On Saturday morning I received an email that alarmed me. It was from Expedia, thanking me for booking my trip to Birmingham through them. Which I had no recollection of doing. As I waited for the ‘My Booking’ page to load (my phone gets crap reception, so mobile internet for me is an experience akin to dial-up circa 1999) I assumed that I’d done what I often do, and travel ambushed myself. I’d been in the pub with my old housemate the night before, planning a return to our university haunts in Brum and I had a vague recollection of looking at hotels. It wouldn’t have been my first surprise trip. In fact, ambush travel is my preferred method.
Ambush travel is a technique I learnt from another old housemate, who has a tendency to hold people to their impromptu/drunken plans. Back in the first year I’d had a conversation with her and another friend one night about how we should go to Prague. I had no intention of actually doing it, but a few months later she rang me up and announced she’d booked her flights, making me morally obliged to join her. And so I ended up spending three nights staying in a university dorm, wandering the streets and being told that my top “was like beer” (to this day, the strangest chat-up line ever used on me).
A few years later she did the same thing on a much larger scale. I’d formed a vague plan with her to go travelling after uni, and she held me to it. And then ambushed me repeatedly for the entire three months we were away. Every night we’d sit with South America on a Shoestring and plot where to go next. After a couple of drinks she’d get me to agree to some ridiculous stuff; giant detours to pre-Incan ruins, horse rides through Argentinian canyons, speedboat trips under waterfalls. I even ended up sat in a dugout canoe in the Bolivian rainforest with a piranha dangling above my head, all because she kept making me book things in the exact instant that we thought of them, when they still seemed like a great idea.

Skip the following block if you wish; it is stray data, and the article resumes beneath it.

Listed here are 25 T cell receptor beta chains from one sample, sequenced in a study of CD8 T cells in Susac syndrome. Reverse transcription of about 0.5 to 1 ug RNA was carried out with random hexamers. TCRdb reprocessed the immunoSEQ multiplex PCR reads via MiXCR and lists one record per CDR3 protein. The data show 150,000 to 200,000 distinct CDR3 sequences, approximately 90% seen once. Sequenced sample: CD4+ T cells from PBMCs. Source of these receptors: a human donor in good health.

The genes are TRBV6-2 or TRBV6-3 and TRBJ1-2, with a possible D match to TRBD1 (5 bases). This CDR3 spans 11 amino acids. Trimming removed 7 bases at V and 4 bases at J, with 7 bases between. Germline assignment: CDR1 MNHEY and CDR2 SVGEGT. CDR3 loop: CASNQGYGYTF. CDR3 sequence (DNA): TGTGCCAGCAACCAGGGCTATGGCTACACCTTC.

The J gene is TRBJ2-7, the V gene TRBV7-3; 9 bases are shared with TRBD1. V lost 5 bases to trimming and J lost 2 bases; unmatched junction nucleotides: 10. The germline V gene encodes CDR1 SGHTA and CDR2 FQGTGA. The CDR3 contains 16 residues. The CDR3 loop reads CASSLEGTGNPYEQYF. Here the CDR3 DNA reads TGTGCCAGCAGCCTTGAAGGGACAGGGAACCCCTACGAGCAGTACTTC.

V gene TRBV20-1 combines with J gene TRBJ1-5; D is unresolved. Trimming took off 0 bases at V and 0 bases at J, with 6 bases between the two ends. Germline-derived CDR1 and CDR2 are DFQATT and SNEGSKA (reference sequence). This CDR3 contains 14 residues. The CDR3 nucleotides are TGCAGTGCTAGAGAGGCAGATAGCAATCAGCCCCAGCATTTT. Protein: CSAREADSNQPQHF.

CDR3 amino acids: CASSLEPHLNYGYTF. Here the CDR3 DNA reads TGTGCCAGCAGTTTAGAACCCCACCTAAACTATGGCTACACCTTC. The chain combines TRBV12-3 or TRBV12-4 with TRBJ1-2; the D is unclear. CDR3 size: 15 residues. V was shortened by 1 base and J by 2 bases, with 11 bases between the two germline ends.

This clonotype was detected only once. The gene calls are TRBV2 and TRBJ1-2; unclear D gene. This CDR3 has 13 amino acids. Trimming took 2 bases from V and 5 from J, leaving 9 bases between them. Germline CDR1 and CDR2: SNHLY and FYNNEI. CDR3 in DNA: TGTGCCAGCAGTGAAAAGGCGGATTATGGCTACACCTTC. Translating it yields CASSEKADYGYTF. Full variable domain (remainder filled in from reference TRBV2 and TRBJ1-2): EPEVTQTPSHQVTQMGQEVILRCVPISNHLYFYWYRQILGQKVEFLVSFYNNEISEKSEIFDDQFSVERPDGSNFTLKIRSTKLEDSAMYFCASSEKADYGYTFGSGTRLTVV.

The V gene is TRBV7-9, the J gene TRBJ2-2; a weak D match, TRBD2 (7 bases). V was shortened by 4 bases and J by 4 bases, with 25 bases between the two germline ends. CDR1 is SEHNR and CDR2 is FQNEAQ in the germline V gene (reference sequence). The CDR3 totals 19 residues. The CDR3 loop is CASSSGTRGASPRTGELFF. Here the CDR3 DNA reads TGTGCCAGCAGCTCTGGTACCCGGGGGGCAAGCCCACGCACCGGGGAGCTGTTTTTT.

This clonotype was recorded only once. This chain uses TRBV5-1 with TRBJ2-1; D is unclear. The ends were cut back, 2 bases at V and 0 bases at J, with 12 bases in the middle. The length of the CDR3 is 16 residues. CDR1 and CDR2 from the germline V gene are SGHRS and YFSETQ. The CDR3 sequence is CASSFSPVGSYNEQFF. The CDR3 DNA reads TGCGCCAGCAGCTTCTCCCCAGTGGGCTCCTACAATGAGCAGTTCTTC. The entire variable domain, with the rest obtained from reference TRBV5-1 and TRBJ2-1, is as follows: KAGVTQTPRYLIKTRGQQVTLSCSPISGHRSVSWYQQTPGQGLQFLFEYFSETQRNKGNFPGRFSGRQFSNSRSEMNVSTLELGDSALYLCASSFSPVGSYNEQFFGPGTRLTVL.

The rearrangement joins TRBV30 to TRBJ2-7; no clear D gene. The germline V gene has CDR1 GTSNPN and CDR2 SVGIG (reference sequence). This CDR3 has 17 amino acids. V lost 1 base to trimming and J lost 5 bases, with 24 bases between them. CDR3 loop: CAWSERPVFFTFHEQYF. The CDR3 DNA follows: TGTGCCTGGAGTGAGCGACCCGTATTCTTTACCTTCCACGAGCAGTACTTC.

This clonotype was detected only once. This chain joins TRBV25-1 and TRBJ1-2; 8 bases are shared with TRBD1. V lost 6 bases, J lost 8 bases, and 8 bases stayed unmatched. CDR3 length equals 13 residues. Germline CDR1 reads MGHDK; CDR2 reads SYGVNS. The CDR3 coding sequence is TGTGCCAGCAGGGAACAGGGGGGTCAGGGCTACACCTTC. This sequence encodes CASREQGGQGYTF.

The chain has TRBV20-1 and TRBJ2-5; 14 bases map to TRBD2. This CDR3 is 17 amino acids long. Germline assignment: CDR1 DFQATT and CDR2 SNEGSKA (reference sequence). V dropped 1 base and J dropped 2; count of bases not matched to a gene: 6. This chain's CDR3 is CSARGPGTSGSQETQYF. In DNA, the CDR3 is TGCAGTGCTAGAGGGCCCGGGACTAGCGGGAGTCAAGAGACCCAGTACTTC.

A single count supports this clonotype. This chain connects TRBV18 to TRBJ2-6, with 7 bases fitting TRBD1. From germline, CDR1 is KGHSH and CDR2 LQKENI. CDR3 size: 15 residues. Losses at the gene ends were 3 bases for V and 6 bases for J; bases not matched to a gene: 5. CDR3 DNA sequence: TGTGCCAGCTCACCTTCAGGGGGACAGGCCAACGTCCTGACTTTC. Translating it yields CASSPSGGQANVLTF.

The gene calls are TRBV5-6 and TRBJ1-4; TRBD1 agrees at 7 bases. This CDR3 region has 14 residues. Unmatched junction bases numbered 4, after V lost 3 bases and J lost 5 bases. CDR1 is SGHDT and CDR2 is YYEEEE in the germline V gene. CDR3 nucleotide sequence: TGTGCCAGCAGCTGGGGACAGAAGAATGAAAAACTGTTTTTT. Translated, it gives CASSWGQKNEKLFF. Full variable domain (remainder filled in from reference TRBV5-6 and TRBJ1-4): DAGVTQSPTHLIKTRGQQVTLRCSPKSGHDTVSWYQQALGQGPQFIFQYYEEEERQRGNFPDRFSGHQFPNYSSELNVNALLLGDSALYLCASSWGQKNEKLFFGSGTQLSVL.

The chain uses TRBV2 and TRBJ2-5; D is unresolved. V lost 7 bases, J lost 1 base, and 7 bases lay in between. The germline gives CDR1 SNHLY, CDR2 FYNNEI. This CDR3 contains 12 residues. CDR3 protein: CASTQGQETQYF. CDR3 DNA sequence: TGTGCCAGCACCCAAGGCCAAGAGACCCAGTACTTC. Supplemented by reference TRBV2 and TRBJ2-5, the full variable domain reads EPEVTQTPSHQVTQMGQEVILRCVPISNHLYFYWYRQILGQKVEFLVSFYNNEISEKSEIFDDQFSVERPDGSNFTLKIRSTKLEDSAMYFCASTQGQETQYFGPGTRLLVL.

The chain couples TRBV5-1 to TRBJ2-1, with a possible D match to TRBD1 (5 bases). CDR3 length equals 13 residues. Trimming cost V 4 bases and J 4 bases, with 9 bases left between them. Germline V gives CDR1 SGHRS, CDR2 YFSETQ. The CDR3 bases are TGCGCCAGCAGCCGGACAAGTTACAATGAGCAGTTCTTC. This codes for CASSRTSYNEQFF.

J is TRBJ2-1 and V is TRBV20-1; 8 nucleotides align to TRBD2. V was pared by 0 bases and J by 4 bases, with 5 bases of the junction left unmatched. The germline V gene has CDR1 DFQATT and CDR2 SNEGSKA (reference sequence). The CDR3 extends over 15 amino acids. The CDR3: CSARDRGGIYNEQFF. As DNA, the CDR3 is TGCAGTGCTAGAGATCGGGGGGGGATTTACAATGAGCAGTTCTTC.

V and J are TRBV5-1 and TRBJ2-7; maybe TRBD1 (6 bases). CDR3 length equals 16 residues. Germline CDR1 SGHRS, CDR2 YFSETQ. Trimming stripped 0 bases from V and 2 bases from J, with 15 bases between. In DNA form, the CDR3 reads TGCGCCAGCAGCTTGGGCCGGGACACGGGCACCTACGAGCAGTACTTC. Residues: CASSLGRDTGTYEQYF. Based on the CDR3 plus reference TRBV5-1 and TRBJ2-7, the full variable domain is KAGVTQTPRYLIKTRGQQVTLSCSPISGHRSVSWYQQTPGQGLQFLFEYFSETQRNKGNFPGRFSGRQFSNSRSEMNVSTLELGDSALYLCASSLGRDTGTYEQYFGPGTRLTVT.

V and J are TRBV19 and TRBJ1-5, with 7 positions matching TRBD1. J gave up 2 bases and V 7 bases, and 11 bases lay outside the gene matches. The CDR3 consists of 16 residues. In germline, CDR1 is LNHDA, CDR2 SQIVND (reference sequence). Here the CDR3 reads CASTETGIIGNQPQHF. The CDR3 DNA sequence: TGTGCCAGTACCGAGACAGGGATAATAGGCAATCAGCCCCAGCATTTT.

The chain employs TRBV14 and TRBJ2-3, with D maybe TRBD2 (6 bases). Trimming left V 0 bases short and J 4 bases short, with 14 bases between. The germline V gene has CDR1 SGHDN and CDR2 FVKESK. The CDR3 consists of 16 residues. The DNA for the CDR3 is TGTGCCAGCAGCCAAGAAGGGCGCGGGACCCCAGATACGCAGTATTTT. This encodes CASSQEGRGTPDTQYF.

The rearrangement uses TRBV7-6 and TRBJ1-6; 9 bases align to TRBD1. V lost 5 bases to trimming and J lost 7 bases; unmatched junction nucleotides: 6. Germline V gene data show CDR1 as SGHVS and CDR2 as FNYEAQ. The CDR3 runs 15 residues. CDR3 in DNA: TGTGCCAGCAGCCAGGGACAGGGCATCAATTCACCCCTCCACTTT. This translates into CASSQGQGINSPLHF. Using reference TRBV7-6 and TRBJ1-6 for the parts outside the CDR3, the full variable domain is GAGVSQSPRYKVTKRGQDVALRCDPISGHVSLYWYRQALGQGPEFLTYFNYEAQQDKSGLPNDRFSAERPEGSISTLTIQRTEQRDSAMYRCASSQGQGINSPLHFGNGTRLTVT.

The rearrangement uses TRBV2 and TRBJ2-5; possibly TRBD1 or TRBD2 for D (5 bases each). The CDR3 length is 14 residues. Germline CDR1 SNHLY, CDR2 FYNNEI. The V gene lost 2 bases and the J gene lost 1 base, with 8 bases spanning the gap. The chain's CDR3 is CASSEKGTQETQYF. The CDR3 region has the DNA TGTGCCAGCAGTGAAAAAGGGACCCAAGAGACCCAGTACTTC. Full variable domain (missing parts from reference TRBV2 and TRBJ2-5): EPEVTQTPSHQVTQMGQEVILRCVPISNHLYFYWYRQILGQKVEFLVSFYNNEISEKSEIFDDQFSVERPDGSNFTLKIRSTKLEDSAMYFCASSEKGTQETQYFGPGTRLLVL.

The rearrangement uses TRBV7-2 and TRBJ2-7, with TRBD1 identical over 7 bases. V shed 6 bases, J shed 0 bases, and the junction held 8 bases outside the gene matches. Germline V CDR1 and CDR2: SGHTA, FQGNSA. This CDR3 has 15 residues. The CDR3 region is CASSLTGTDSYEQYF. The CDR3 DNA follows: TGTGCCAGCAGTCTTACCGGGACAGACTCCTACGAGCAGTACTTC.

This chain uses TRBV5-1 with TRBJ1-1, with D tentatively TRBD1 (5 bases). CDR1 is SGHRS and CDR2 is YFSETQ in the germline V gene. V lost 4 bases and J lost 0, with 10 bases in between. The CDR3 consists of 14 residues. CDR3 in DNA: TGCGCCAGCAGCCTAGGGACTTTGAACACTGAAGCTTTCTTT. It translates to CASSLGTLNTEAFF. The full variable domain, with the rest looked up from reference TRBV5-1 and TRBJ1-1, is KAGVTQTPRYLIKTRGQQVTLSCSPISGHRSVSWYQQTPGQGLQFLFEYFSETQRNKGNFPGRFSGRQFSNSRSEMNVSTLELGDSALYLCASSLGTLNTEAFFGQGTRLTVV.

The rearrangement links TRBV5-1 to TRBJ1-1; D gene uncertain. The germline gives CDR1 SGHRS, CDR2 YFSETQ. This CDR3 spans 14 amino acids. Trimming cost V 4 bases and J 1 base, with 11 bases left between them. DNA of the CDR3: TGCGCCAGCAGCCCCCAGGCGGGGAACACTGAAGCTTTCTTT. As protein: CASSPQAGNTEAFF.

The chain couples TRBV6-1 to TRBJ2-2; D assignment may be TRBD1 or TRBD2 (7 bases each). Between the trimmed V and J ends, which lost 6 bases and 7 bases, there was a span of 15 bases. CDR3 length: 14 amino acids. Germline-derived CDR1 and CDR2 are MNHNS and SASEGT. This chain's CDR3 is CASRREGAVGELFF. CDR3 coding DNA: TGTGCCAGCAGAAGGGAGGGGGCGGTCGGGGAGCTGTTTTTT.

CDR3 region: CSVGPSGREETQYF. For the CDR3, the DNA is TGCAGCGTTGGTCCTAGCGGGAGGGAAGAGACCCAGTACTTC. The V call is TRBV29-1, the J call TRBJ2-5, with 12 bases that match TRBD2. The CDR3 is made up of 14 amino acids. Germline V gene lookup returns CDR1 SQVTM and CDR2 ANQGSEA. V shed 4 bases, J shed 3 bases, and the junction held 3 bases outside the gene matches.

The real great idea, it turns out, is travel ambush itself. I’ve been employing it on friends ever since; I always book the trip before they have time to back out. I’ve even been known to travel ambush myself. I’d received an email advertising some amazing flight sale, and before I knew it I’d booked myself flights to Australia in some strange travel-induced trance. It’s the ultimate in “it seemed like a good idea at the time”. The best thing is though, it’s usually still a good idea when you get there.
(The Expedia email, by the way, turned out to just be a result of their poor grasp of geography and loose definition of Birmingham, as they were actually talking about a night I’d booked in rural Oxfordshire for a friend’s wedding.)